It’s been something of an intense Fall in our home. We are always busy with putting up food and closing the gardens and all of that. But life has been handing us lemons it seems – especially those of the $$ variety – and after a while, you think, “come on, Jesus. Can’t you see I’m swimming in lemonade already? Cut me some slack.”
Anyway, I learned today that a course I was planning to teach at the end of this month through Christmas has been canceled. That’s a pretty significant fiscal hit for us, at a time when those kinds of hits aren’t exactly what we’re looking for. We won’t be eating cat food or anything like that, but still. It’s hard.
It was on my mind as my six-year-old daughter I were chopping and spicing veggies this afternoon. The older kids were at piano lessons; we were working on dinner. We got around to talking about Halloween and carving pumpkins and I said, “well, I don’t think that’s going to work the same way this year.”
In Worthington we celebrate Halloween on the Saturday before October 31. So in our home, we always carve pumpkins that afternoon. It’s a ritual – drawing the faces, scooping the guts, roasting the seeds, carving the eyes and teeth, lighting them up for our neighbors.
But this year, I was to expecting to start teaching on that Saturday. I was going to miss most of Halloween – certainly the pumpkin-carving part.
Anyway, about five minutes after I told Fionnghuala I wouldn’t be around this year, I remembered that my class was canceled. I would be around after all. When I corrected myself, she smiled and said, “It’s funny how when you want something it just works out perfectly.”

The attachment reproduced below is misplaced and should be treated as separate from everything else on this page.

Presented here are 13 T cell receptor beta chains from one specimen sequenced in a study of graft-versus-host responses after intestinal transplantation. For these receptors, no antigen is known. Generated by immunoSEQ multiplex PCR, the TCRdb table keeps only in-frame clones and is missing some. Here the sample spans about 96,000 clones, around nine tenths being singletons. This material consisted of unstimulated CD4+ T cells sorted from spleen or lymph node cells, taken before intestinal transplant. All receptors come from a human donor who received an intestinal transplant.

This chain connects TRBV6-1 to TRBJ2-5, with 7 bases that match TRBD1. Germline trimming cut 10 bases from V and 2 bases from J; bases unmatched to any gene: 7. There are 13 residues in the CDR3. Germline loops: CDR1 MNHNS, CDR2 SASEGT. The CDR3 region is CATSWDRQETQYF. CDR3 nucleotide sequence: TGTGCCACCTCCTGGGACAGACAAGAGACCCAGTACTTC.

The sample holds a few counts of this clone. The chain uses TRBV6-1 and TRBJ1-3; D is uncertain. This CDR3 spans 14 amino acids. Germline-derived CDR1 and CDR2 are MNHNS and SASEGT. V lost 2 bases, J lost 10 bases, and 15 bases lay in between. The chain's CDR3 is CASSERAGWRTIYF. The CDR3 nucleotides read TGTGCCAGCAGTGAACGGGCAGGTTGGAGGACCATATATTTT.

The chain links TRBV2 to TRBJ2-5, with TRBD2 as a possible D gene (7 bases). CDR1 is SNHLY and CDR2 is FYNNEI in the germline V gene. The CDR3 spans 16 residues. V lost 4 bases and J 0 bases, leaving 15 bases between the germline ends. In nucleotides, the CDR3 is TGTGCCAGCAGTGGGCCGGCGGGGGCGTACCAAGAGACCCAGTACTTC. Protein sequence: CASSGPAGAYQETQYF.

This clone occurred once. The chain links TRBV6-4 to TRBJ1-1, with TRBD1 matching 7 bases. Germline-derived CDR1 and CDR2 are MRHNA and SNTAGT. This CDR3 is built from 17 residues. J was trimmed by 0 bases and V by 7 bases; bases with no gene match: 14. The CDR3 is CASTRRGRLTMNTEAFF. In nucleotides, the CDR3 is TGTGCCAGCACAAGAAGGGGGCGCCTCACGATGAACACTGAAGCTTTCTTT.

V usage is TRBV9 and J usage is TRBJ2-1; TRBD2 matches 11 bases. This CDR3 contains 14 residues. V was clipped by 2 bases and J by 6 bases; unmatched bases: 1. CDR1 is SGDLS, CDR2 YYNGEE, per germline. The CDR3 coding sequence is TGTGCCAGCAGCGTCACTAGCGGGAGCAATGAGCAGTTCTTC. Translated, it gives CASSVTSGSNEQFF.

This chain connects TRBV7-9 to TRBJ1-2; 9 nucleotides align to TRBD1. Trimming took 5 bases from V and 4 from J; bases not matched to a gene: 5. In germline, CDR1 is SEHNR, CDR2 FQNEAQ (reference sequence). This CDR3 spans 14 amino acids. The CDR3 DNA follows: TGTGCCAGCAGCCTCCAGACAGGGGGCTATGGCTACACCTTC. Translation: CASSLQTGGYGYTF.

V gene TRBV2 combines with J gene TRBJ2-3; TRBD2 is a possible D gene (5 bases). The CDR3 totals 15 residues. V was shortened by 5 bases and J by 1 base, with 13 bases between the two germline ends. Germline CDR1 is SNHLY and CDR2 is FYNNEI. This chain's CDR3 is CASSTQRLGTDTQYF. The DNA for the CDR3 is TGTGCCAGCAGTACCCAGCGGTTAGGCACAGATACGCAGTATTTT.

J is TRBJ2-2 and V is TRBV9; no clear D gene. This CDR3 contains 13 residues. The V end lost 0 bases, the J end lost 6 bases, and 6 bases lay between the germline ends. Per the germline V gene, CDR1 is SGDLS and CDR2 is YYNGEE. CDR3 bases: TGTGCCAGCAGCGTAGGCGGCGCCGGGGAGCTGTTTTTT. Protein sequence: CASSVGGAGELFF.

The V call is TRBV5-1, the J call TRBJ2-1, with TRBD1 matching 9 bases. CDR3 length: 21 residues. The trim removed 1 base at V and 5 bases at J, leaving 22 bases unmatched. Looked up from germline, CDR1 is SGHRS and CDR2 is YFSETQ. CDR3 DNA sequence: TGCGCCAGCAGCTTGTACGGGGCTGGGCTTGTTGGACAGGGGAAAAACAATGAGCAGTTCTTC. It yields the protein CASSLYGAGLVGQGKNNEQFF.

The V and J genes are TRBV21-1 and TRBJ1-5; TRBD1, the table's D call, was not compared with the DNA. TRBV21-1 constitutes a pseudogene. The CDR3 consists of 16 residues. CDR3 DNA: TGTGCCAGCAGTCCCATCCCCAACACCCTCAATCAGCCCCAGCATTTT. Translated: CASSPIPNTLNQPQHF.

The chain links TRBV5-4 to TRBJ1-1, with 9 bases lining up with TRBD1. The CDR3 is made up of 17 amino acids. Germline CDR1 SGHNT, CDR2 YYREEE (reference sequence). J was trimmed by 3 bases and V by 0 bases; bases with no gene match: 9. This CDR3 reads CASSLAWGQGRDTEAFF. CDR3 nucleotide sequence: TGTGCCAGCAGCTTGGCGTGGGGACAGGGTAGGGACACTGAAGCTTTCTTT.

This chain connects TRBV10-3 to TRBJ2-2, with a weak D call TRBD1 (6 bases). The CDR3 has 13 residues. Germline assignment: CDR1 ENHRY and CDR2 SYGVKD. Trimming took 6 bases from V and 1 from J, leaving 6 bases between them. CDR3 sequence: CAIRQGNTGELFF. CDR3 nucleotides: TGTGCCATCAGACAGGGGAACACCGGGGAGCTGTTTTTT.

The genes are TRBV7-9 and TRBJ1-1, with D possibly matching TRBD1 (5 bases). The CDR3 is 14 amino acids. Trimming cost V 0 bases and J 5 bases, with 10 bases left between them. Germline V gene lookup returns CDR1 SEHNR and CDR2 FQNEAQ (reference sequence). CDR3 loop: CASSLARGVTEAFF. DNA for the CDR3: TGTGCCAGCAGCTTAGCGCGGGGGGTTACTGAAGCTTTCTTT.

Halloween without pumpkin carving in the afternoon just isn’t really Halloween.
Of course that is a sweet story, but it made me smile for other reasons, too. The essence of a separated world is that things change: thus, what feels catastrophic to me is an answered prayer for my daughter. Only illusions shift and morph.
That is why Jesus teaches in the course that “[w]hatever is true is eternal, and cannot change or be changed” (T-1.V.5:1).
And that is why we really can’t get hung up on what seems to be happening in our lives. We can’t invest in it, or take it too seriously. It doesn’t matter what happens: car accidents, winning lottery tickets, beautiful sunsets, tornadoes.
The circumstances of life flow around us. Its ebb and flow testifies to the separation. But it only seems to be driving us. It only seems to be affecting us. In truth, we are perfectly unaffected by all of it.
Happiness is not really getting what we want: it’s accepting that what we want isn’t here at all. I can’t tell that to a six-year-old. There’s time enough for those lessons in her life. But I can remind myself to breathe and remember that better hands than mine are running the show.